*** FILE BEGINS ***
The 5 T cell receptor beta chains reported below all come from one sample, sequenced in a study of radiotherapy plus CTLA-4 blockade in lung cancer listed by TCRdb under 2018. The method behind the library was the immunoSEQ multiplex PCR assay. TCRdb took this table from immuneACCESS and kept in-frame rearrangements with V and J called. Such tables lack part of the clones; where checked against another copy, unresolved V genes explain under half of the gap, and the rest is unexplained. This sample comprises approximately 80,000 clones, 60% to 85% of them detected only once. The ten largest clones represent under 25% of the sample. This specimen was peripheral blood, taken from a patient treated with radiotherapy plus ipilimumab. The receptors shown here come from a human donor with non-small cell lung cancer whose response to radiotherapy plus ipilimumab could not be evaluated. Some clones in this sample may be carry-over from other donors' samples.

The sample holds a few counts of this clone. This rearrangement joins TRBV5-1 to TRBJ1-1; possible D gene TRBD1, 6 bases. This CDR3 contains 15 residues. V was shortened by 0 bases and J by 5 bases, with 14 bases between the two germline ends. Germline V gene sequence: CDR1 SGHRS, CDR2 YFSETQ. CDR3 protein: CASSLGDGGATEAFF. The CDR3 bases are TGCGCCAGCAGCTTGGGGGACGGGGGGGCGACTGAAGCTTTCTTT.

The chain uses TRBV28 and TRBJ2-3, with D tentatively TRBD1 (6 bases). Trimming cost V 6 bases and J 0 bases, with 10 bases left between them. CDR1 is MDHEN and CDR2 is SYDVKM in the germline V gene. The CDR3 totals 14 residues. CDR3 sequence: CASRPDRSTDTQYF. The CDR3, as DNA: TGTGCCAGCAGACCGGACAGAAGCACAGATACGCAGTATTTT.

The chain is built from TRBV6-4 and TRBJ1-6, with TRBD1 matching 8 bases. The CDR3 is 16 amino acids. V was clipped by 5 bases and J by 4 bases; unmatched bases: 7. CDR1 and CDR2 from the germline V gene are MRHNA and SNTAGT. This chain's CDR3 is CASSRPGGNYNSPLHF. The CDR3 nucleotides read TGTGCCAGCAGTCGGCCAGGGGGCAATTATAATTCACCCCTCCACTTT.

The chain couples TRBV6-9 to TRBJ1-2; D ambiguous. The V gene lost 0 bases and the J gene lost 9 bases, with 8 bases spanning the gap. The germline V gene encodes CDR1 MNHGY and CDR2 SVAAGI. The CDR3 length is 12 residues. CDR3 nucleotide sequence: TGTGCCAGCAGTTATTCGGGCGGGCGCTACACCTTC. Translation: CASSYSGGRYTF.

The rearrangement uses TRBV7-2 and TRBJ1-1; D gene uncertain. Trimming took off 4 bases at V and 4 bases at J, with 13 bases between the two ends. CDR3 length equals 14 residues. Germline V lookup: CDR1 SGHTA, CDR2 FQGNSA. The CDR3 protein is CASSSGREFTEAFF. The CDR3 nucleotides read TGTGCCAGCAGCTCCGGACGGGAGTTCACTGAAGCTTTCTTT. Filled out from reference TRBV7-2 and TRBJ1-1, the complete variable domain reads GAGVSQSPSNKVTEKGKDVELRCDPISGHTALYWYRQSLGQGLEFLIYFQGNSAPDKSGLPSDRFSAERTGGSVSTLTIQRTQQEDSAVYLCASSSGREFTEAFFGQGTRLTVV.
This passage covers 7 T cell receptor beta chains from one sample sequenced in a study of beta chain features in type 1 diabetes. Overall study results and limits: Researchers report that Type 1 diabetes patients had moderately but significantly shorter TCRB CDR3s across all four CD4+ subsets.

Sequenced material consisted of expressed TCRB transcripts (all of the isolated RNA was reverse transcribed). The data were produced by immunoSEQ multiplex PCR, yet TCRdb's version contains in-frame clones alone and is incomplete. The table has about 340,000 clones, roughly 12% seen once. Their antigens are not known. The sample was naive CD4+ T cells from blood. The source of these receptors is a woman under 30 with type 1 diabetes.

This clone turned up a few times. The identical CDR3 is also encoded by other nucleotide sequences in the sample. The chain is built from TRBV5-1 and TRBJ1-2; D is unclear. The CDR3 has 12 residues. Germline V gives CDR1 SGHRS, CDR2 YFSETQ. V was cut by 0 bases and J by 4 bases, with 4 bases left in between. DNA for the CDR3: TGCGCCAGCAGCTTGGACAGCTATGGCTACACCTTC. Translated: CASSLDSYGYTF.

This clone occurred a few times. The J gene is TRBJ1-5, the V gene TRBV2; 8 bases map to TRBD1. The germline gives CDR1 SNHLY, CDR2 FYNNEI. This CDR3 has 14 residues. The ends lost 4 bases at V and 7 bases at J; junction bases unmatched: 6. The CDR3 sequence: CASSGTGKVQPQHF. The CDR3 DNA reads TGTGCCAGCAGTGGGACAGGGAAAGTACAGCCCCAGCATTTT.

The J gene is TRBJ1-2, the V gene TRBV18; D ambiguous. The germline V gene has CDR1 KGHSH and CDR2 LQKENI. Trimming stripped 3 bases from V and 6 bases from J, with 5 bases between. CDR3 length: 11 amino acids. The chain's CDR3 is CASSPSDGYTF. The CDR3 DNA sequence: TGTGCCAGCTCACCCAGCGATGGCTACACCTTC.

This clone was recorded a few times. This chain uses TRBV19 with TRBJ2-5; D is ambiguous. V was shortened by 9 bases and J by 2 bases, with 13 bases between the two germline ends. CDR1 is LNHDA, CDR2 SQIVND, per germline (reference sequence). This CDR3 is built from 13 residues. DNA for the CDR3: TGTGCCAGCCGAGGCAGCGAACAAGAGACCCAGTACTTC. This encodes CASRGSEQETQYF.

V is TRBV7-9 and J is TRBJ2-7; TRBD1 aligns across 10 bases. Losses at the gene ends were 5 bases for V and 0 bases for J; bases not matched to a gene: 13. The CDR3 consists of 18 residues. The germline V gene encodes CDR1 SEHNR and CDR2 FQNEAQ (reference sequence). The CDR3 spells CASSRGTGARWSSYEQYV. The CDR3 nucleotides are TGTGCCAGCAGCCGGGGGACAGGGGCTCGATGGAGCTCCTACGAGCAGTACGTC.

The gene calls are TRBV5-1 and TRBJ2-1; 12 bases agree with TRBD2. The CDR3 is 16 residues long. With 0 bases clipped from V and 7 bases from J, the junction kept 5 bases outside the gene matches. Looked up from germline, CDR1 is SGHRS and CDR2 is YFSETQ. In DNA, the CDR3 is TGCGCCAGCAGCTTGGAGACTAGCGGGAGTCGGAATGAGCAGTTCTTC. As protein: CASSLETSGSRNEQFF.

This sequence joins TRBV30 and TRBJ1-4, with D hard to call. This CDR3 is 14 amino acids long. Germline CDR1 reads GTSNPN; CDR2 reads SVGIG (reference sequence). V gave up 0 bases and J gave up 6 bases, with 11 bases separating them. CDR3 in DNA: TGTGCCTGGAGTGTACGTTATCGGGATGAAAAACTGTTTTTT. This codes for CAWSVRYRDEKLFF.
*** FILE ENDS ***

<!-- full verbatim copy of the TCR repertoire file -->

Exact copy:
The 5 T cell receptor beta chains reported below all come from one sample, sequenced in a study of radiotherapy plus CTLA-4 blockade in lung cancer listed by TCRdb under 2018. The method behind the library was the immunoSEQ multiplex PCR assay. TCRdb took this table from immuneACCESS and kept in-frame rearrangements with V and J called. Such tables lack part of the clones; where checked against another copy, unresolved V genes explain under half of the gap, and the rest is unexplained. This sample comprises approximately 80,000 clones, 60% to 85% of them detected only once. The ten largest clones represent under 25% of the sample. This specimen was peripheral blood, taken from a patient treated with radiotherapy plus ipilimumab. The receptors shown here come from a human donor with non-small cell lung cancer whose response to radiotherapy plus ipilimumab could not be evaluated. Some clones in this sample may be carry-over from other donors' samples.

The sample holds a few counts of this clone. This rearrangement joins TRBV5-1 to TRBJ1-1; possible D gene TRBD1, 6 bases. This CDR3 contains 15 residues. V was shortened by 0 bases and J by 5 bases, with 14 bases between the two germline ends. Germline V gene sequence: CDR1 SGHRS, CDR2 YFSETQ. CDR3 protein: CASSLGDGGATEAFF. The CDR3 bases are TGCGCCAGCAGCTTGGGGGACGGGGGGGCGACTGAAGCTTTCTTT.

The chain uses TRBV28 and TRBJ2-3, with D tentatively TRBD1 (6 bases). Trimming cost V 6 bases and J 0 bases, with 10 bases left between them. CDR1 is MDHEN and CDR2 is SYDVKM in the germline V gene. The CDR3 totals 14 residues. CDR3 sequence: CASRPDRSTDTQYF. The CDR3, as DNA: TGTGCCAGCAGACCGGACAGAAGCACAGATACGCAGTATTTT.

The chain is built from TRBV6-4 and TRBJ1-6, with TRBD1 matching 8 bases. The CDR3 is 16 amino acids. V was clipped by 5 bases and J by 4 bases; unmatched bases: 7. CDR1 and CDR2 from the germline V gene are MRHNA and SNTAGT. This chain's CDR3 is CASSRPGGNYNSPLHF. The CDR3 nucleotides read TGTGCCAGCAGTCGGCCAGGGGGCAATTATAATTCACCCCTCCACTTT.

The chain couples TRBV6-9 to TRBJ1-2; D ambiguous. The V gene lost 0 bases and the J gene lost 9 bases, with 8 bases spanning the gap. The germline V gene encodes CDR1 MNHGY and CDR2 SVAAGI. The CDR3 length is 12 residues. CDR3 nucleotide sequence: TGTGCCAGCAGTTATTCGGGCGGGCGCTACACCTTC. Translation: CASSYSGGRYTF.

The rearrangement uses TRBV7-2 and TRBJ1-1; D gene uncertain. Trimming took off 4 bases at V and 4 bases at J, with 13 bases between the two ends. CDR3 length equals 14 residues. Germline V lookup: CDR1 SGHTA, CDR2 FQGNSA. The CDR3 protein is CASSSGREFTEAFF. The CDR3 nucleotides read TGTGCCAGCAGCTCCGGACGGGAGTTCACTGAAGCTTTCTTT. Filled out from reference TRBV7-2 and TRBJ1-1, the complete variable domain reads GAGVSQSPSNKVTEKGKDVELRCDPISGHTALYWYRQSLGQGLEFLIYFQGNSAPDKSGLPSDRFSAERTGGSVSTLTIQRTQQEDSAVYLCASSSGREFTEAFFGQGTRLTVV.
This passage covers 7 T cell receptor beta chains from one sample sequenced in a study of beta chain features in type 1 diabetes. Overall study results and limits: Researchers report that Type 1 diabetes patients had moderately but significantly shorter TCRB CDR3s across all four CD4+ subsets.

Sequenced material consisted of expressed TCRB transcripts (all of the isolated RNA was reverse transcribed). The data were produced by immunoSEQ multiplex PCR, yet TCRdb's version contains in-frame clones alone and is incomplete. The table has about 340,000 clones, roughly 12% seen once. Their antigens are not known. The sample was naive CD4+ T cells from blood. The source of these receptors is a woman under 30 with type 1 diabetes.

This clone turned up a few times. The identical CDR3 is also encoded by other nucleotide sequences in the sample. The chain is built from TRBV5-1 and TRBJ1-2; D is unclear. The CDR3 has 12 residues. Germline V gives CDR1 SGHRS, CDR2 YFSETQ. V was cut by 0 bases and J by 4 bases, with 4 bases left in between. DNA for the CDR3: TGCGCCAGCAGCTTGGACAGCTATGGCTACACCTTC. Translated: CASSLDSYGYTF.

This clone occurred a few times. The J gene is TRBJ1-5, the V gene TRBV2; 8 bases map to TRBD1. The germline gives CDR1 SNHLY, CDR2 FYNNEI. This CDR3 has 14 residues. The ends lost 4 bases at V and 7 bases at J; junction bases unmatched: 6. The CDR3 sequence: CASSGTGKVQPQHF. The CDR3 DNA reads TGTGCCAGCAGTGGGACAGGGAAAGTACAGCCCCAGCATTTT.

The J gene is TRBJ1-2, the V gene TRBV18; D ambiguous. The germline V gene has CDR1 KGHSH and CDR2 LQKENI. Trimming stripped 3 bases from V and 6 bases from J, with 5 bases between. CDR3 length: 11 amino acids. The chain's CDR3 is CASSPSDGYTF. The CDR3 DNA sequence: TGTGCCAGCTCACCCAGCGATGGCTACACCTTC.

This clone was recorded a few times. This chain uses TRBV19 with TRBJ2-5; D is ambiguous. V was shortened by 9 bases and J by 2 bases, with 13 bases between the two germline ends. CDR1 is LNHDA, CDR2 SQIVND, per germline (reference sequence). This CDR3 is built from 13 residues. DNA for the CDR3: TGTGCCAGCCGAGGCAGCGAACAAGAGACCCAGTACTTC. This encodes CASRGSEQETQYF.

V is TRBV7-9 and J is TRBJ2-7; TRBD1 aligns across 10 bases. Losses at the gene ends were 5 bases for V and 0 bases for J; bases not matched to a gene: 13. The CDR3 consists of 18 residues. The germline V gene encodes CDR1 SEHNR and CDR2 FQNEAQ (reference sequence). The CDR3 spells CASSRGTGARWSSYEQYV. The CDR3 nucleotides are TGTGCCAGCAGCCGGGGGACAGGGGCTCGATGGAGCTCCTACGAGCAGTACGTC.

The gene calls are TRBV5-1 and TRBJ2-1; 12 bases agree with TRBD2. The CDR3 is 16 residues long. With 0 bases clipped from V and 7 bases from J, the junction kept 5 bases outside the gene matches. Looked up from germline, CDR1 is SGHRS and CDR2 is YFSETQ. In DNA, the CDR3 is TGCGCCAGCAGCTTGGAGACTAGCGGGAGTCGGAATGAGCAGTTCTTC. As protein: CASSLETSGSRNEQFF.

This sequence joins TRBV30 and TRBJ1-4, with D hard to call. This CDR3 is 14 amino acids long. Germline CDR1 reads GTSNPN; CDR2 reads SVGIG (reference sequence). V gave up 0 bases and J gave up 6 bases, with 11 bases separating them. CDR3 in DNA: TGTGCCTGGAGTGTACGTTATCGGGATGAAAAACTGTTTTTT. This codes for CAWSVRYRDEKLFF.